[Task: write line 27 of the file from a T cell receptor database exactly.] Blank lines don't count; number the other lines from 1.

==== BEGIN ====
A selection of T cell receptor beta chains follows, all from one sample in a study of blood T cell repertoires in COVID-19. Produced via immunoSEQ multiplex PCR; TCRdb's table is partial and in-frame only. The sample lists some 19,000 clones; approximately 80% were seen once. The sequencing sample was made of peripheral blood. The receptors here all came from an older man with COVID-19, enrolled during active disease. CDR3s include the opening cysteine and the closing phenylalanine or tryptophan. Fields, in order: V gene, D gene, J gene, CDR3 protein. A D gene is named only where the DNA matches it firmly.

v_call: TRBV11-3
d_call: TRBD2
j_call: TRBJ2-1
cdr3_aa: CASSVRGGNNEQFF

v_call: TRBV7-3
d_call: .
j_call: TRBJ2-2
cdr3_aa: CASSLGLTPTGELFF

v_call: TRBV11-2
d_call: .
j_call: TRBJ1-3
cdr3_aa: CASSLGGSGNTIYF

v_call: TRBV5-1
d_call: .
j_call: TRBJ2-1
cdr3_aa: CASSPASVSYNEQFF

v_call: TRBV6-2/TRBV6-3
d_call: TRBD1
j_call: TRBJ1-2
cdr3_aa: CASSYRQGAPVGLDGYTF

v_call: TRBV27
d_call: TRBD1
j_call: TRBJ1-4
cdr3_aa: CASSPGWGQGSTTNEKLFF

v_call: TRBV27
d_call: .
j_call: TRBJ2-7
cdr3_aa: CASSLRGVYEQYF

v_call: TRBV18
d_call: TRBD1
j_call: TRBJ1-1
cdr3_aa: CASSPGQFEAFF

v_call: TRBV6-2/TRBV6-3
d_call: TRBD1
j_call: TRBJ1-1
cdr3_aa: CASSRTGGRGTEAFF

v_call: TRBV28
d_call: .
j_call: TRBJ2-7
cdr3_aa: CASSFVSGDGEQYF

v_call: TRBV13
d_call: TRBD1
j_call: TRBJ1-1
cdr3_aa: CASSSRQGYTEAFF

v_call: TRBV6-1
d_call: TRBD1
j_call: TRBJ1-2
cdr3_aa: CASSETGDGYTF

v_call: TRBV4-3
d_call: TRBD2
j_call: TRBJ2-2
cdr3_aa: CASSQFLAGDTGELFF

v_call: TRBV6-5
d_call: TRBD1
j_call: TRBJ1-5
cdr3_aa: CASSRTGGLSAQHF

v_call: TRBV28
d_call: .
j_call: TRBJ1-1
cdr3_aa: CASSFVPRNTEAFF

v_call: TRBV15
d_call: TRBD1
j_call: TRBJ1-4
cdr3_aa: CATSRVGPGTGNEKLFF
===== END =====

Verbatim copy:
d_call: .